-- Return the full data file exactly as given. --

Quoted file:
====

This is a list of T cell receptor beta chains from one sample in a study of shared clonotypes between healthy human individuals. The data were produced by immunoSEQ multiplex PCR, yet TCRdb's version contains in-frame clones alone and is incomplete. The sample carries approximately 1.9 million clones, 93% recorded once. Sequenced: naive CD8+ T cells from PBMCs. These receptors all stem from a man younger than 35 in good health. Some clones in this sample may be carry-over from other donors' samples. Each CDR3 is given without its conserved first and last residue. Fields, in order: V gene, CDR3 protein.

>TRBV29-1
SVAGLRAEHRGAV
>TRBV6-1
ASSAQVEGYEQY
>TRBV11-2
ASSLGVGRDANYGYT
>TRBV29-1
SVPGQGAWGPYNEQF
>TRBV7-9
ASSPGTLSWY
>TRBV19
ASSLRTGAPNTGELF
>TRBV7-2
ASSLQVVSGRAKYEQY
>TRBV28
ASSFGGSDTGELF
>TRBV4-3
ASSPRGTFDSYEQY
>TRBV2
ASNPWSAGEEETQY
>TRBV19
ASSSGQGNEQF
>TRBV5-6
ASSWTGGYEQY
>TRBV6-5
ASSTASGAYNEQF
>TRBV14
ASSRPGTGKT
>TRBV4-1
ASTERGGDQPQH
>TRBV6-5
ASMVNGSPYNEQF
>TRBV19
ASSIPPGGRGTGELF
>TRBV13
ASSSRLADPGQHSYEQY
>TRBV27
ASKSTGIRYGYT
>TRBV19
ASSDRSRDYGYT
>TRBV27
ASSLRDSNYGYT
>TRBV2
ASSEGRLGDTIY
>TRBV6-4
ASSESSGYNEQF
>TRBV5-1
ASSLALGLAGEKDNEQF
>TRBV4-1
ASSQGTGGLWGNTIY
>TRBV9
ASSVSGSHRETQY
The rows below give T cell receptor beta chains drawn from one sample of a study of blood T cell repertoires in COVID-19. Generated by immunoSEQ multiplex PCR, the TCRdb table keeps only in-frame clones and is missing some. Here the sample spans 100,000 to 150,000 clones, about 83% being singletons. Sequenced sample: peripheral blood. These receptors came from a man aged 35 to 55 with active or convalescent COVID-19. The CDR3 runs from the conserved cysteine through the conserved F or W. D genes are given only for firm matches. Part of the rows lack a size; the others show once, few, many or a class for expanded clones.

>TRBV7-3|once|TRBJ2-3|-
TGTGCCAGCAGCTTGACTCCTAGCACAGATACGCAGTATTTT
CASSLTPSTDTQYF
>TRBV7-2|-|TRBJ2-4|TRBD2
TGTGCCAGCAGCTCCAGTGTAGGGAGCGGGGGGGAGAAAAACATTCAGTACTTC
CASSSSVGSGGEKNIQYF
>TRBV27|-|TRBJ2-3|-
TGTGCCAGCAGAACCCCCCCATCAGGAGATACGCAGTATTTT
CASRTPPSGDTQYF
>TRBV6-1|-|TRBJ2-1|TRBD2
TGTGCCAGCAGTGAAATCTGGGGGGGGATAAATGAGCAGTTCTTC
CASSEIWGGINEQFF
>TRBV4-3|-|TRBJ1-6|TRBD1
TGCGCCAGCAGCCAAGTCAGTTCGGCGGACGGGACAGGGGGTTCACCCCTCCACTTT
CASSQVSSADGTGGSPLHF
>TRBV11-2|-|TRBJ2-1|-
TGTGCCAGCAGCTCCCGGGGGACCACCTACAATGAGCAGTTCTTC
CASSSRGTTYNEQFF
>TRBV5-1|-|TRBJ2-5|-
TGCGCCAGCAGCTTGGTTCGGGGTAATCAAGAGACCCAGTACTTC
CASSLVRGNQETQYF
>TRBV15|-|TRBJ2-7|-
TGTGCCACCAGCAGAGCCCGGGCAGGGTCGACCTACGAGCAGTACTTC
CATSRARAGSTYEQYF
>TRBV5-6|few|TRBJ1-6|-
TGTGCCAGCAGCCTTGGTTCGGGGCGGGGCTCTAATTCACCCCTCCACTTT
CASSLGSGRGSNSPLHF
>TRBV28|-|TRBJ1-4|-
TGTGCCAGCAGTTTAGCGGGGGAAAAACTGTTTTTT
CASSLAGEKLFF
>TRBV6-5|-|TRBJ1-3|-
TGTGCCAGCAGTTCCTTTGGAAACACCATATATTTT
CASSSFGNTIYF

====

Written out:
This is a list of T cell receptor beta chains from one sample in a study of shared clonotypes between healthy human individuals. The data were produced by immunoSEQ multiplex PCR, yet TCRdb's version contains in-frame clones alone and is incomplete. The sample carries approximately 1.9 million clones, 93% recorded once. Sequenced: naive CD8+ T cells from PBMCs. These receptors all stem from a man younger than 35 in good health. Some clones in this sample may be carry-over from other donors' samples. Each CDR3 is given without its conserved first and last residue. Fields, in order: V gene, CDR3 protein.

>TRBV29-1
SVAGLRAEHRGAV
>TRBV6-1
ASSAQVEGYEQY
>TRBV11-2
ASSLGVGRDANYGYT
>TRBV29-1
SVPGQGAWGPYNEQF
>TRBV7-9
ASSPGTLSWY
>TRBV19
ASSLRTGAPNTGELF
>TRBV7-2
ASSLQVVSGRAKYEQY
>TRBV28
ASSFGGSDTGELF
>TRBV4-3
ASSPRGTFDSYEQY
>TRBV2
ASNPWSAGEEETQY
>TRBV19
ASSSGQGNEQF
>TRBV5-6
ASSWTGGYEQY
>TRBV6-5
ASSTASGAYNEQF
>TRBV14
ASSRPGTGKT
>TRBV4-1
ASTERGGDQPQH
>TRBV6-5
ASMVNGSPYNEQF
>TRBV19
ASSIPPGGRGTGELF
>TRBV13
ASSSRLADPGQHSYEQY
>TRBV27
ASKSTGIRYGYT
>TRBV19
ASSDRSRDYGYT
>TRBV27
ASSLRDSNYGYT
>TRBV2
ASSEGRLGDTIY
>TRBV6-4
ASSESSGYNEQF
>TRBV5-1
ASSLALGLAGEKDNEQF
>TRBV4-1
ASSQGTGGLWGNTIY
>TRBV9
ASSVSGSHRETQY
The rows below give T cell receptor beta chains drawn from one sample of a study of blood T cell repertoires in COVID-19. Generated by immunoSEQ multiplex PCR, the TCRdb table keeps only in-frame clones and is missing some. Here the sample spans 100,000 to 150,000 clones, about 83% being singletons. Sequenced sample: peripheral blood. These receptors came from a man aged 35 to 55 with active or convalescent COVID-19. The CDR3 runs from the conserved cysteine through the conserved F or W. D genes are given only for firm matches. Part of the rows lack a size; the others show once, few, many or a class for expanded clones.

>TRBV7-3|once|TRBJ2-3|-
TGTGCCAGCAGCTTGACTCCTAGCACAGATACGCAGTATTTT
CASSLTPSTDTQYF
>TRBV7-2|-|TRBJ2-4|TRBD2
TGTGCCAGCAGCTCCAGTGTAGGGAGCGGGGGGGAGAAAAACATTCAGTACTTC
CASSSSVGSGGEKNIQYF
>TRBV27|-|TRBJ2-3|-
TGTGCCAGCAGAACCCCCCCATCAGGAGATACGCAGTATTTT
CASRTPPSGDTQYF
>TRBV6-1|-|TRBJ2-1|TRBD2
TGTGCCAGCAGTGAAATCTGGGGGGGGATAAATGAGCAGTTCTTC
CASSEIWGGINEQFF
>TRBV4-3|-|TRBJ1-6|TRBD1
TGCGCCAGCAGCCAAGTCAGTTCGGCGGACGGGACAGGGGGTTCACCCCTCCACTTT
CASSQVSSADGTGGSPLHF
>TRBV11-2|-|TRBJ2-1|-
TGTGCCAGCAGCTCCCGGGGGACCACCTACAATGAGCAGTTCTTC
CASSSRGTTYNEQFF
>TRBV5-1|-|TRBJ2-5|-
TGCGCCAGCAGCTTGGTTCGGGGTAATCAAGAGACCCAGTACTTC
CASSLVRGNQETQYF
>TRBV15|-|TRBJ2-7|-
TGTGCCACCAGCAGAGCCCGGGCAGGGTCGACCTACGAGCAGTACTTC
CATSRARAGSTYEQYF
>TRBV5-6|few|TRBJ1-6|-
TGTGCCAGCAGCCTTGGTTCGGGGCGGGGCTCTAATTCACCCCTCCACTTT
CASSLGSGRGSNSPLHF
>TRBV28|-|TRBJ1-4|-
TGTGCCAGCAGTTTAGCGGGGGAAAAACTGTTTTTT
CASSLAGEKLFF
>TRBV6-5|-|TRBJ1-3|-
TGTGCCAGCAGTTCCTTTGGAAACACCATATATTTT
CASSSFGNTIYF